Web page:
Take a look at what other retail sectors are doing on line. Electronics, apparel and a host of others are meeting consumers' "see it anywhere, buy it anywhere" expectations.

"If you’re are going to be a retailer of any size, protect your market share, and come across as a company that's keeping up with the times, it's almost a requirement that you provide a click-and-mortar model," Nigam said.

Nigam does believe traditional furniture stores bring some advantages to the table.

"The online retailers' ticket size is typically smaller than that of brick-and-mortar retailers—for now," he said. "If you notice, Amazon is not in furniture in as big a way as appliances and other categories. Furniture is still one of the unique categories where consumers want to touch and feel, and that's a brick-and-mortar advantage.

"Big online retailers have created an awareness and expectation in consumers' minds. What (brick-and-mortar) retailers need to do to compete is to advertise and market in the channels people expect them to be like Google and social media, and promote their advantages" over online-only retailers.

For example, an online retailer can't hold in-store consumer events, and doesn't have a physical store where shoppers can experience the products in person. Retailers should tout their service stance and immediate, local recourse for consumers should problems arise.

"If you look at what's selling online (in furniture), it's mostly simple case goods, and not much in the high end," Nigam said. "If retailers sell specialized (custom order) upholstery, they need to promote that, along with the validation in the showroom of what shoppers see online. It's a huge advantage.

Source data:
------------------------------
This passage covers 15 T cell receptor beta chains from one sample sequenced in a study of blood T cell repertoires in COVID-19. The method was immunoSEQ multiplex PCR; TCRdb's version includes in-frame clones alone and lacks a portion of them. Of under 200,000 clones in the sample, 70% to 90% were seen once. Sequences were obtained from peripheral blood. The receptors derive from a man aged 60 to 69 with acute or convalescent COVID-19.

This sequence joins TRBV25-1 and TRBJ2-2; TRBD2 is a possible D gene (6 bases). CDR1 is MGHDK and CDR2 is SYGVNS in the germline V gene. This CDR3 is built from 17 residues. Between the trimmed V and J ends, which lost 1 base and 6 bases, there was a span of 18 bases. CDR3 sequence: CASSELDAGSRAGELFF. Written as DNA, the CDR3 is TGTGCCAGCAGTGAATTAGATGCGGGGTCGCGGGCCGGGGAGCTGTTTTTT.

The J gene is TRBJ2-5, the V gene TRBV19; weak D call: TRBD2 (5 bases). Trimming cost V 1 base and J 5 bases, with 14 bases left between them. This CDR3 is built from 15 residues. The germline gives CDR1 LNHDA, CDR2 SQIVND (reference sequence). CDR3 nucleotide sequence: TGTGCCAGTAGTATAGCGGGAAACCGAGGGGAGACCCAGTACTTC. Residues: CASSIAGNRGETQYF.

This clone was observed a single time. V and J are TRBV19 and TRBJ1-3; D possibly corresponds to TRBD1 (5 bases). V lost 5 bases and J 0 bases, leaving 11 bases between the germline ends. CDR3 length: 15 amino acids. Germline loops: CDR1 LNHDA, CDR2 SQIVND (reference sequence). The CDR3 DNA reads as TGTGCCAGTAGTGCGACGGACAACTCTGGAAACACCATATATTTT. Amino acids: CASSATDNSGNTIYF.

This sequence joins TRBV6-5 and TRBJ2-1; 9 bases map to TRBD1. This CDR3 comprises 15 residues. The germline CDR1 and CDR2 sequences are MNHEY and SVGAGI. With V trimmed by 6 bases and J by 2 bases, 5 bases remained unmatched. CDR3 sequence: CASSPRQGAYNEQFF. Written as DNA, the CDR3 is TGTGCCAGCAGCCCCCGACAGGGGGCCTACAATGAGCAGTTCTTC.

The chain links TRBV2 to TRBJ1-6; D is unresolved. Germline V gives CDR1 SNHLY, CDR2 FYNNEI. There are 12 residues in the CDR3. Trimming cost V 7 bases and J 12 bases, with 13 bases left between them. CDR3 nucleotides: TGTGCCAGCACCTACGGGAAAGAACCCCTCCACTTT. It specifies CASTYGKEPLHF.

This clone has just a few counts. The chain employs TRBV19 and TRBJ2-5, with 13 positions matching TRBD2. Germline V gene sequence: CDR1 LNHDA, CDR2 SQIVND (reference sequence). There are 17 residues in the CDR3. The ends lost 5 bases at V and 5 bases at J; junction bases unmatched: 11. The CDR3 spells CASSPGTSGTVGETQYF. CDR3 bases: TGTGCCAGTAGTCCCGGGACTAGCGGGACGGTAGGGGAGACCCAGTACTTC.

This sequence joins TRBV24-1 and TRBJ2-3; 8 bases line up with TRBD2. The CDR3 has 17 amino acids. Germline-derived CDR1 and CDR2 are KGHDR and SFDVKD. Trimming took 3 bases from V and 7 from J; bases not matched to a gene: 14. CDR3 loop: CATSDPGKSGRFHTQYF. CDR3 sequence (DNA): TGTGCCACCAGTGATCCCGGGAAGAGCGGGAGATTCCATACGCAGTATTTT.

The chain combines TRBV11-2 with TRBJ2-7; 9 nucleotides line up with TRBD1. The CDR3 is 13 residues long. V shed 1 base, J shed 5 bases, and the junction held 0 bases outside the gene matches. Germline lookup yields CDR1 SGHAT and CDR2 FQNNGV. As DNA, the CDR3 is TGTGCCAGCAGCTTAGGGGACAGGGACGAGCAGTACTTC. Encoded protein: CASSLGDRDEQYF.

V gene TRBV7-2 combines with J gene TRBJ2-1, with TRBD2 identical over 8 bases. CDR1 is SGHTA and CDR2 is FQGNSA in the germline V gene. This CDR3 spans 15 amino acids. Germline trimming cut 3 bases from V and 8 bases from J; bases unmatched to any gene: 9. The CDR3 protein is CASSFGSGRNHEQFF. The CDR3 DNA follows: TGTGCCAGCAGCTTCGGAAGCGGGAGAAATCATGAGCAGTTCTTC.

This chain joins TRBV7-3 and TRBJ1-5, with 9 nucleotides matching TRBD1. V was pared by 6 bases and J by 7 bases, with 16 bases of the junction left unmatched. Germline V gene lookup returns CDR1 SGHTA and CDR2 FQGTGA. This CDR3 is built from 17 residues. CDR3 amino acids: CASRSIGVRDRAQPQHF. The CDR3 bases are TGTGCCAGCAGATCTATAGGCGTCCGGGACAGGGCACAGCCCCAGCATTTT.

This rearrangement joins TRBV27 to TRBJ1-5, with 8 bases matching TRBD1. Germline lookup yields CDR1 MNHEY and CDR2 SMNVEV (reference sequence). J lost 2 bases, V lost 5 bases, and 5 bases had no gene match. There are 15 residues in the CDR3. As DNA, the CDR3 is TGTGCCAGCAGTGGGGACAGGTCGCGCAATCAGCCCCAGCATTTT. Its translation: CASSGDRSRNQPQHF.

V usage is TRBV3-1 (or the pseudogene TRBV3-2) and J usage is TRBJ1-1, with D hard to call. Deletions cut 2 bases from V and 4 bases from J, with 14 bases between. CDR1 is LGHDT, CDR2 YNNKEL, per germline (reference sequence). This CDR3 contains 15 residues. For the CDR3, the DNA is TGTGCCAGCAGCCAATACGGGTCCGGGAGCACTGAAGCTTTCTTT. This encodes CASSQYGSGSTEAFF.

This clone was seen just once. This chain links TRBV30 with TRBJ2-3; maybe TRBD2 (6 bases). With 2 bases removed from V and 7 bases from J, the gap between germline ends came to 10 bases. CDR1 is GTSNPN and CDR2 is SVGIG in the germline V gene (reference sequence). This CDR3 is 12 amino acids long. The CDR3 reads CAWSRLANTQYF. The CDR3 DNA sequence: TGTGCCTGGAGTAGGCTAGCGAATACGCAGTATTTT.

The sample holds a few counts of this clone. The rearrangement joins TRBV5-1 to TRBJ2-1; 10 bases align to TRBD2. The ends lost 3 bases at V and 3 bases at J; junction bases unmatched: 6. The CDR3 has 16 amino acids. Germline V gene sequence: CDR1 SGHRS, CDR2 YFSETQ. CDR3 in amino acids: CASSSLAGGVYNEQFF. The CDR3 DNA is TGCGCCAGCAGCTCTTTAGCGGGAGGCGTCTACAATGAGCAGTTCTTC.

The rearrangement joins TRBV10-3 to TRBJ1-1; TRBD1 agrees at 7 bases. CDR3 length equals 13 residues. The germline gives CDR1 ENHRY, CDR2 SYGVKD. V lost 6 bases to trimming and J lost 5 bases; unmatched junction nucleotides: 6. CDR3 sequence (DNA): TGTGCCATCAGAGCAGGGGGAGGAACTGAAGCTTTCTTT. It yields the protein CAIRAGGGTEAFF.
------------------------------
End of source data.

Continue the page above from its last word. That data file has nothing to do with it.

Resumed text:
"Whether you sell online or not, advertise the fact that you're local and that you service what you sell."

How can retailers translate their store merchandising for a more impactful Web presence? Nigam had some suggestions. First, instead of single products, why not use a high-quality photograph of showroom vignettes? The items should could be sold as a package, but also allow shoppers to add individual items to their cart. This calls for a Web site robust enough to provide all the necessary information with a click.

"If you merchandise a group setting online with accompanying accessories and rugs, most sophisticated Web sites allow you to not only show that photo, but also have information on the individual items in the group," Nigam said. "We just launched a program with Havertys that allows you to slide in another rug and add that to the shopping cart. … The key is having a Web site robust enough to support your in-store merchandising and create a bridge to online merchandising."

Don't expect an immediate increase in sales once you step into e-commerce.

"I would say that having an online e-commerce presence is insurance in preserving your market share," Nigam said. "You might not have a lot of immediate sales, but not having the (online purchase) option is detrimental in customers' eyes. Hayneedle is selling every day in your market, and if you don't have the presence, you aren't even in the game."

And remember that a Web site with a shopping cart isn't the whole store for e-commerce. Your organization has to support inventory, delivery and after-sale service on items ordered online.

And while average tickets for online furniture purchases might not meet those of brick-and-mortar stores, expect that gap to shrink as consumers become more comfortable with big-ticket purchases via the Internet. MicroD manages Bassett's and Ethan Allen's online custom-order upholstery package.